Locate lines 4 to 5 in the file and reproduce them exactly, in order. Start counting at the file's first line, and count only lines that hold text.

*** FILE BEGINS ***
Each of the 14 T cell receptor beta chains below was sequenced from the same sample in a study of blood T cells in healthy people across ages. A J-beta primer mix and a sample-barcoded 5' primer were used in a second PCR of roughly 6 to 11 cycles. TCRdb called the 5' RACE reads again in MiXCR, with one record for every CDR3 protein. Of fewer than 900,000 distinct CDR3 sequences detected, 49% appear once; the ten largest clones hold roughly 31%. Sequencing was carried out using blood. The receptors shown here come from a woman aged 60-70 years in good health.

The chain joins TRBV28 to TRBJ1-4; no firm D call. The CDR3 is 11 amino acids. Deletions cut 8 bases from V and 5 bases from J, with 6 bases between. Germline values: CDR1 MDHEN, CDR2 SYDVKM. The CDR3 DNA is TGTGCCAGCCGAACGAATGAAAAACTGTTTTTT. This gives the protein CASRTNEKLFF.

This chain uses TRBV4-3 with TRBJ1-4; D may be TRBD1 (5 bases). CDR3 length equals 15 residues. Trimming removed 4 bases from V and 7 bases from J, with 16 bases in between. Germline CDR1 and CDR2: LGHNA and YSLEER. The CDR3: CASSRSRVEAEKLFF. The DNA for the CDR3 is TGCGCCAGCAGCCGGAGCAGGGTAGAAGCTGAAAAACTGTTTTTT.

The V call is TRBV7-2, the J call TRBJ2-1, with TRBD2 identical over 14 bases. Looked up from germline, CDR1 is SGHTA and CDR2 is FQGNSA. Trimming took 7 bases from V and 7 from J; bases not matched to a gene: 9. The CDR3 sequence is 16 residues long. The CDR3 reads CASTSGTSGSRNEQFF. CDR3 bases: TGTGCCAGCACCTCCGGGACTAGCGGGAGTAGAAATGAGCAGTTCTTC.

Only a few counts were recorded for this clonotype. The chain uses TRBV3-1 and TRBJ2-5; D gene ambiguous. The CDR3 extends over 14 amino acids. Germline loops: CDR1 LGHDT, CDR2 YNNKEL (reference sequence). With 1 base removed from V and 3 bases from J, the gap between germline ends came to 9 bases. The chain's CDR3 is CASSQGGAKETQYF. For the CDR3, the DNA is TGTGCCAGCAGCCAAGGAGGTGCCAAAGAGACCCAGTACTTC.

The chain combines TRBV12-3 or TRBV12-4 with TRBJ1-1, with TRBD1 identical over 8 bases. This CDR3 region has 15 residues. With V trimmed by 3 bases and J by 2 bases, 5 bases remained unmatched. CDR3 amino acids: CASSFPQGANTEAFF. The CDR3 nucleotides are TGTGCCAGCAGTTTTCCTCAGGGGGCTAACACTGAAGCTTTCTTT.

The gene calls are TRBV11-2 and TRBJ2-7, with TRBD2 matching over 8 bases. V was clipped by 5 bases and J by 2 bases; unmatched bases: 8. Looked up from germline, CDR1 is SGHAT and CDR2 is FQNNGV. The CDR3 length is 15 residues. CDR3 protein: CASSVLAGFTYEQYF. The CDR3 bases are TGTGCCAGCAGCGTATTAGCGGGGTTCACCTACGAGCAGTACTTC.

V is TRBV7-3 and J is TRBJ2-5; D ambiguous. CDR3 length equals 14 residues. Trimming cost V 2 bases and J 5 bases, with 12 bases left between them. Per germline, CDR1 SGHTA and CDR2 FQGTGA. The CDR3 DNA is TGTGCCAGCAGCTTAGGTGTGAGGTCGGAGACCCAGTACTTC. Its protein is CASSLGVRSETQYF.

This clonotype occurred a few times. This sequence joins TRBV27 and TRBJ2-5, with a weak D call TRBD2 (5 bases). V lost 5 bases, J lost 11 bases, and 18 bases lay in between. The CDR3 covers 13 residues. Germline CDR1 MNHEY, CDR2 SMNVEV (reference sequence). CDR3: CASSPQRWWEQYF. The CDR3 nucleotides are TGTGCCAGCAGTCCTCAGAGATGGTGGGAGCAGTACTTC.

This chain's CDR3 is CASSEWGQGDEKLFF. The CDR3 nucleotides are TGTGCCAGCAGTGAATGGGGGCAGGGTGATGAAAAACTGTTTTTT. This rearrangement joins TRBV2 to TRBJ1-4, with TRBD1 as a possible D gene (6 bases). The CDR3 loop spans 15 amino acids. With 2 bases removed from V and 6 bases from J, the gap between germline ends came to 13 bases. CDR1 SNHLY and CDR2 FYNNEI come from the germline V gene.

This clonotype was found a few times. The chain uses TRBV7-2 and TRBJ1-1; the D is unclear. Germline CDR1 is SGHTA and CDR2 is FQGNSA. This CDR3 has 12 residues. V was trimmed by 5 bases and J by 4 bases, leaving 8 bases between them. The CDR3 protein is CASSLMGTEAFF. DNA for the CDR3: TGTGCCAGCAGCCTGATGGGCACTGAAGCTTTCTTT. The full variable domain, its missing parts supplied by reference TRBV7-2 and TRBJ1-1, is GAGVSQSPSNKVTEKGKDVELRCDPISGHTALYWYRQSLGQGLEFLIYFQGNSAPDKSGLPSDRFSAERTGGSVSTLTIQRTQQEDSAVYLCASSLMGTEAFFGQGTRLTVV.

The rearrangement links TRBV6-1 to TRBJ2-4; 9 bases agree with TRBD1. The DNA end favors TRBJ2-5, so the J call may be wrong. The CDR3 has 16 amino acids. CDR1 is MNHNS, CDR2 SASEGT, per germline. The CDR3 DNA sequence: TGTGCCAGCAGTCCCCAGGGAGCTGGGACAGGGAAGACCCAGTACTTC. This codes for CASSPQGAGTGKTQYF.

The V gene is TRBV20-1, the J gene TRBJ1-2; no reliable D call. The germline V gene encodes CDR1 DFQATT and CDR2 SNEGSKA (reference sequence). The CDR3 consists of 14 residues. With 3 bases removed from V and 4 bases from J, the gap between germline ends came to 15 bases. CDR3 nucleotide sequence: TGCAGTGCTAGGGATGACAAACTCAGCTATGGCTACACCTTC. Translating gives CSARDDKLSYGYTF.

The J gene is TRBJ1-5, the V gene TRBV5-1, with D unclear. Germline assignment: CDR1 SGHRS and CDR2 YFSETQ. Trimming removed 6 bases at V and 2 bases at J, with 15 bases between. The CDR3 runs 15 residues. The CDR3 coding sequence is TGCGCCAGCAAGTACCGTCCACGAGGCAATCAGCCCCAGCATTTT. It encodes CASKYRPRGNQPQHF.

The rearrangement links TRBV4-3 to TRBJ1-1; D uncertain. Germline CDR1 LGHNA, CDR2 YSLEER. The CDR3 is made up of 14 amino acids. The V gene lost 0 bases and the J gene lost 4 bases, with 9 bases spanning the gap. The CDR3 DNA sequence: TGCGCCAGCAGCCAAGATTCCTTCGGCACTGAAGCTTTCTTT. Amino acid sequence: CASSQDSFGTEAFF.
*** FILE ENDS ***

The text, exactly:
The V call is TRBV7-2, the J call TRBJ2-1, with TRBD2 identical over 14 bases. Looked up from germline, CDR1 is SGHTA and CDR2 is FQGNSA. Trimming took 7 bases from V and 7 from J; bases not matched to a gene: 9. The CDR3 sequence is 16 residues long. The CDR3 reads CASTSGTSGSRNEQFF. CDR3 bases: TGTGCCAGCACCTCCGGGACTAGCGGGAGTAGAAATGAGCAGTTCTTC.

Only a few counts were recorded for this clonotype. The chain uses TRBV3-1 and TRBJ2-5; D gene ambiguous. The CDR3 extends over 14 amino acids. Germline loops: CDR1 LGHDT, CDR2 YNNKEL (reference sequence). With 1 base removed from V and 3 bases from J, the gap between germline ends came to 9 bases. The chain's CDR3 is CASSQGGAKETQYF. For the CDR3, the DNA is TGTGCCAGCAGCCAAGGAGGTGCCAAAGAGACCCAGTACTTC.